Sunday, November 25, 2012

Filtering Character Perceptions

I'm a member of an online critiquing group, and I have several people with whom I exchange comments about novel chapters. I also read books about craft belong to some online writing communities. These have helped me to broaden my perspective as well as expand my vocabulary of writing related terms. One term that someone used a while back was "filtering." I wasn't familiar with the term as such, though when I looked it up, I recognized the phenomenon.

I was thinking about this the other day, because I was reading a friend's excellent chapter, and the only real thing I noticed about it was the use of filtering in some passages that were meant to be very emotionally intense and action heavy. It's a common thing for writers to do on first drafts, and fortunately, it can usually be fixed, or at least reduced.

When a writer employs "filtering" he or she is using phrases like "he thought," or "she noticed," or "Tom realized that." In essence, they are telling the reader what is happening with the pov character, not showing.

For example:

Tesk glanced up at the gilded ceiling, trying to hide the curiosity and awe she felt. To a country lass, Lord Campion's villa resembled a museum. If this was just the parlor, she wondered what were the banquet hall and ballroom like? She smoothed her skirts, then stopped when she realized that her sweaty hands were staining the green muslin. You can dress a farm horse in the trappings of a blooded mare, she thought, but no one will take her for one.

This is not wrong, per say. But the use of the filters (bold-faced) creates some distance between the character's perceptions and the reader's, and reminds the reader that he or she is experiencing narrative and not the character. The "she thought" is not technically filtering, but it is an unnecessary "dialog tag," on internal dialog, which has a similar effect to filtering of a character's perceptions.

Here's a different approach:

Tesk glanced up at the gilded ceiling, trying to hide her curiosity and awe. To a country lass, Lord Campion's villa resembled a museum. If this was just the parlor, what were the banquet hall and ballroom like? She smoothed her skirts, then stopped. Oh hells, her sweaty hands had just left stains behind on the green muslin. You can dress a farm horse in the trappings of a blooded mare, but no one will take her for one.

Same scene, same information, but in the second example, it's presented to the reader more directly.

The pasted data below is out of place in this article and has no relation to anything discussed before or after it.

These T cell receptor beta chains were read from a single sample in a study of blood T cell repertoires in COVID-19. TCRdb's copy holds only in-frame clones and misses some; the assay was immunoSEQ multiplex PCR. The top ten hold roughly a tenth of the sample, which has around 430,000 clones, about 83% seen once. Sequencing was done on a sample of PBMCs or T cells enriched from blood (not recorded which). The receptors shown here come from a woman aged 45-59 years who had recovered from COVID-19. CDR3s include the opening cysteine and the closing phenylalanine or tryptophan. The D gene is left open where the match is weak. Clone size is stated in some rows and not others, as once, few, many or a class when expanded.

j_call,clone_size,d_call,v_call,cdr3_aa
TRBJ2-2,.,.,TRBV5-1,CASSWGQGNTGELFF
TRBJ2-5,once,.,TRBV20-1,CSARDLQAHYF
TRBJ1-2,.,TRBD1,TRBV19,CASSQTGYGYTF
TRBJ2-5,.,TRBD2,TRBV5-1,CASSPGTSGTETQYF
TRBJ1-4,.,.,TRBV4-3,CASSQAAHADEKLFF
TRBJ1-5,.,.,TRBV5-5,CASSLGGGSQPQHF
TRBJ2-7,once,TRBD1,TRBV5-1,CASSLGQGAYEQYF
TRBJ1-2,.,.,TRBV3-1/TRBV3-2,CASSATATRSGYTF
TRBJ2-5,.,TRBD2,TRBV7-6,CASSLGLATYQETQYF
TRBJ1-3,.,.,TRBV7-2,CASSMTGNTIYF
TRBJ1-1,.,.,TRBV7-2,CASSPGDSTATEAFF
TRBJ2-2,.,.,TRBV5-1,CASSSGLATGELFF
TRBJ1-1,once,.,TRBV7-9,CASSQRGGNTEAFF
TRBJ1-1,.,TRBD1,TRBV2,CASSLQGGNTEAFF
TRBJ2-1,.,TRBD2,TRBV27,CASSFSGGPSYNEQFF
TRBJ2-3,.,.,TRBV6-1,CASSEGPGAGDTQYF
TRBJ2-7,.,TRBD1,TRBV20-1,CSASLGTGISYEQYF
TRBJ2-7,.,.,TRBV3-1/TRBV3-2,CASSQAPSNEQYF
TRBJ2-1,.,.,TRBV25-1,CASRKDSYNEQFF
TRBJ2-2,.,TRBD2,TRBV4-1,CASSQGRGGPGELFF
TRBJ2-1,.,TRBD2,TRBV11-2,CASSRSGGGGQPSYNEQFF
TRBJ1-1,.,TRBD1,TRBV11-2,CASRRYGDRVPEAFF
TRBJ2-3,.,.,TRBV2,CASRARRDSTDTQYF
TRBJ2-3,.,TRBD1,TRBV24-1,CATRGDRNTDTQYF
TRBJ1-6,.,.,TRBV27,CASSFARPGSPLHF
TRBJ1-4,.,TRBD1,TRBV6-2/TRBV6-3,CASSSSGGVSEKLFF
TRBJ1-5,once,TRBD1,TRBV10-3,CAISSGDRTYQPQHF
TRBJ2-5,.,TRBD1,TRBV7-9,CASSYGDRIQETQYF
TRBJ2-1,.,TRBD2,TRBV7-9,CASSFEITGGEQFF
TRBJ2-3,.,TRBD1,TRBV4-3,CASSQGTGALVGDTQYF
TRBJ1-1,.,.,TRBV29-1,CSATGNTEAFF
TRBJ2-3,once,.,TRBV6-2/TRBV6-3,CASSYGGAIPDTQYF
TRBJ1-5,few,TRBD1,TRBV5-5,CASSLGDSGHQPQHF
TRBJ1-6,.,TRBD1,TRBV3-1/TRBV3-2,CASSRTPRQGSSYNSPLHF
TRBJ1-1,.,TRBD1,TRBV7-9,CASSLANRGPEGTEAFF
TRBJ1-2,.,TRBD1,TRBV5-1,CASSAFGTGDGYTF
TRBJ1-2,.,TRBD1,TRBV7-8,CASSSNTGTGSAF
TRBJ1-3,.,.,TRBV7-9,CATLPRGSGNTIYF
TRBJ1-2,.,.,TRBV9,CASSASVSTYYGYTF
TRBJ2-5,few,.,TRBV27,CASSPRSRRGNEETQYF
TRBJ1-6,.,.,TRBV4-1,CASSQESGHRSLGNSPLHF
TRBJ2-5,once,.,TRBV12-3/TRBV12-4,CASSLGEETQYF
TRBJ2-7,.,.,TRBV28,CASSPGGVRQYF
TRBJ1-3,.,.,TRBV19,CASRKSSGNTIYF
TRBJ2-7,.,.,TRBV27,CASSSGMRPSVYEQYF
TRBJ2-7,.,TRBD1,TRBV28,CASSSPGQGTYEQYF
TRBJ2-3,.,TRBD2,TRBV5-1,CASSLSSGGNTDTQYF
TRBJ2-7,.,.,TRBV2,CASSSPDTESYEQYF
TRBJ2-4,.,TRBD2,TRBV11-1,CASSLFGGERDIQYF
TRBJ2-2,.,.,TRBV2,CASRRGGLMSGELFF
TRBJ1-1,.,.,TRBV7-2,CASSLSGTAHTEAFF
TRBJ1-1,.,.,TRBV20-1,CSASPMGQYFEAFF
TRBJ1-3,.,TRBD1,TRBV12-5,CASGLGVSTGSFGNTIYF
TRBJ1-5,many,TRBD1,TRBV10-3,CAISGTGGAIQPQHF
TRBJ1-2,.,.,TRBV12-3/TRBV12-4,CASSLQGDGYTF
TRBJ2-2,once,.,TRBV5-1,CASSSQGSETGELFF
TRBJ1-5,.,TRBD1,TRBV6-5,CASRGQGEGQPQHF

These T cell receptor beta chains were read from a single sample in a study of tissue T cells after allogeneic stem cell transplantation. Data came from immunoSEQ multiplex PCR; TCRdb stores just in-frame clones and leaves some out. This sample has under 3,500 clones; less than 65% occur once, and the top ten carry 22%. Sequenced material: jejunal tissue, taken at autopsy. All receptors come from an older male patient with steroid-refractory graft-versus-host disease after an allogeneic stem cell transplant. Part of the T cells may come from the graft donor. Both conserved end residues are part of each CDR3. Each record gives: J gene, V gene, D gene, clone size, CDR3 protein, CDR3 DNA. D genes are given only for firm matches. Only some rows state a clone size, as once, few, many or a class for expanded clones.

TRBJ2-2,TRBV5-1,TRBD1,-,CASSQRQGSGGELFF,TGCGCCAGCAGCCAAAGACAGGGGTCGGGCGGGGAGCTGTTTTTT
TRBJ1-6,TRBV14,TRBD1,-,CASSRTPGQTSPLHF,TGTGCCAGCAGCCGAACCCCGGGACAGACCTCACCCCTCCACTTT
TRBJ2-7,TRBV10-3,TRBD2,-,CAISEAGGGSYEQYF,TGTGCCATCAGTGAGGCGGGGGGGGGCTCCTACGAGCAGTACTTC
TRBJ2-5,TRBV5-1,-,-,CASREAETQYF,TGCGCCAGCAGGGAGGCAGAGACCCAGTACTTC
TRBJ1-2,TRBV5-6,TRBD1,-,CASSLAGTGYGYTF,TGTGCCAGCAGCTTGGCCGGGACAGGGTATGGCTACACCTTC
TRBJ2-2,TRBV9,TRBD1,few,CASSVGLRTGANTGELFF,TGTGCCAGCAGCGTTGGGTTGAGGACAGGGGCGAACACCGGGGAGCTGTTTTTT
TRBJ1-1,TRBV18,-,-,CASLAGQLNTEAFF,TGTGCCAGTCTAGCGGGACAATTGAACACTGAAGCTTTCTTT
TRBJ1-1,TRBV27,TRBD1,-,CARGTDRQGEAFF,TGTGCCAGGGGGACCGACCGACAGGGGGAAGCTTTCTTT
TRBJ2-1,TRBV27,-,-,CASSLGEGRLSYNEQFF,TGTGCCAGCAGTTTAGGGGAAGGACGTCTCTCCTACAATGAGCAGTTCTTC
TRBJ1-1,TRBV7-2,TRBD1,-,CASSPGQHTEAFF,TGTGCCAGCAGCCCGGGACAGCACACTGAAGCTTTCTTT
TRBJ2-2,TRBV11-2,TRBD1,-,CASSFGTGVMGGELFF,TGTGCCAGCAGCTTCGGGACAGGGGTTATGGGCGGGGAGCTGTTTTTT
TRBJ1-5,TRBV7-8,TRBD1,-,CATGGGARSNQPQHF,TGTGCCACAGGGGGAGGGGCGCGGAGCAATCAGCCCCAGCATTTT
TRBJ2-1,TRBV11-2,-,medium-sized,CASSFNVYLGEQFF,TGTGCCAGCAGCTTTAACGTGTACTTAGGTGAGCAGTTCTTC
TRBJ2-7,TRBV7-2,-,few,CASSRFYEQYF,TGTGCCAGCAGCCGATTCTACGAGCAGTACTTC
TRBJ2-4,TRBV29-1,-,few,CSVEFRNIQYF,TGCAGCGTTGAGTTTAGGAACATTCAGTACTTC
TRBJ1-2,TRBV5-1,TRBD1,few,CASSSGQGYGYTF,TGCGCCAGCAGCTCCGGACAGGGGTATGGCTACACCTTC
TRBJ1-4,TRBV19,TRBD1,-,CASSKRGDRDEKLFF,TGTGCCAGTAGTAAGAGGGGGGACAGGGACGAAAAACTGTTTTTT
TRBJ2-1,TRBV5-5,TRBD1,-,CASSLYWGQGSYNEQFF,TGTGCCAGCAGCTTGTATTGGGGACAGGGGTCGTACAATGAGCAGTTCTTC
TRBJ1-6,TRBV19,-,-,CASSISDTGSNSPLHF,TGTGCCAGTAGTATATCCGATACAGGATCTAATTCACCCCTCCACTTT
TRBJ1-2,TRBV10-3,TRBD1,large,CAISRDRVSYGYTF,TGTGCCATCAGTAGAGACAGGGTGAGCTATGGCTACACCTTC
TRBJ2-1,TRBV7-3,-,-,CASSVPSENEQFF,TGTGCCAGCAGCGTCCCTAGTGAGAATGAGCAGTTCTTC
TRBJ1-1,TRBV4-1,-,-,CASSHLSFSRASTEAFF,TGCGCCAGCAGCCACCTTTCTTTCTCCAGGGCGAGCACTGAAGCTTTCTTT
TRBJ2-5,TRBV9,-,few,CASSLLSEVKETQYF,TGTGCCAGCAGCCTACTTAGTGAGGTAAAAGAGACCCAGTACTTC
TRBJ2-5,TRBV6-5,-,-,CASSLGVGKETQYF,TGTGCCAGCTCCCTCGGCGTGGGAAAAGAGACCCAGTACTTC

Of course, in writing, there are few hard and fast rules, and there are times when this is necessary to make something clear to the reader. For instance, you may need to employ one at the very beginning of a scene when you want to establish point of view, or when writing in omniscient (where you can change perspectives in a scene and sometimes need to clearly "tag" which character is perceiving or thinking something). Filtering can also be beneficial when the actual act of realizing or noticing is the point of the sentence. But when writing in limited third in particular (and limited third is a very popular point of view in genre fiction these days), these filtering terms are often unnecessary and distancing. Avoiding filtering when it is feasible to do so makes the point of view feel deeper and more immediate and removes that layer of gauze from between the reader and character.

Saturday, November 17, 2012

The Web as a Platform for Hurt Feelings

I've been online in one form or another since the early 1990's, and the expansion of the web, both as a useful tool and as a major time sink blows my mind. I played WoW, an online computer game for several years (I still log on to my account now and again but spend very little time playing anymore), and several years ago, one of my so-called "real-life" friends who also played WoW commented (in response to being passed over for his guild's "core" raid team because they already had enough shamans) that the internet was shaping up to be yet another tool that humans use to hurt each other's feelings.

This study, performed by a researcher at Penn State [] suggests my friend was right. According to this research, college students find online rejections just as distressing as face to face rejections. Although the investigators caution that their results may not apply equally to older demographics, I wouldn't be surprised if future research finds that us old fogeys can also be deeply hurt by things that happen on the web.

As a mature adult with FB friends who are (mostly) mature adults, I am at least spared the horrors of internet bullying, sexual harassment, or those awful pranks where a bunch of popular kids will friend, then promptly unfriend, an unpopular peer. But I definitely feel a genuine stab of pain when someone I know and think I have an amiable relationship with in RL ignores or rejects my friend request.

Even worse is when someone unfriends me with no (by my way of thinking) provocation or explanation. Since FB doesn't send special messages saying you've been unfriended, it can take me several days or weeks to notice that someone is no longer on my friends list but is still active on FB. This has happened to me (with a person I'm friendly with--I thought--in real life). It has, I'll freely admit, undermined my feelings towards this person. Every time I see her now, my smile is a little bit forced.

There are also those little hissy fits and small dramas that some people throw on social media of various kinds. In these cases, the people may not eventually unfriend one another, but if you get caught in the crossfire (by inadvertently posting a comment in a thread you didn't know was heating up because of something simmering below the surface), you almost wish they would. I really scratch my head when two people who do have a robust RL relationship use FB or twitter as a platform for, say, marital or familial quarrels or try to draw their friends (and more distant acquaintances) into the drama.

The thing is, there really isn't any good way to know if someone is hurt or angry by something that's said (or not said) in an online environment unless they choose to tell you. Yet communicating one's hurt or anger is almost guaranteed to engender hurt and anger (and possibly drama) in turn. Withdrawing is often the easiest way to deal with conflict in this setting.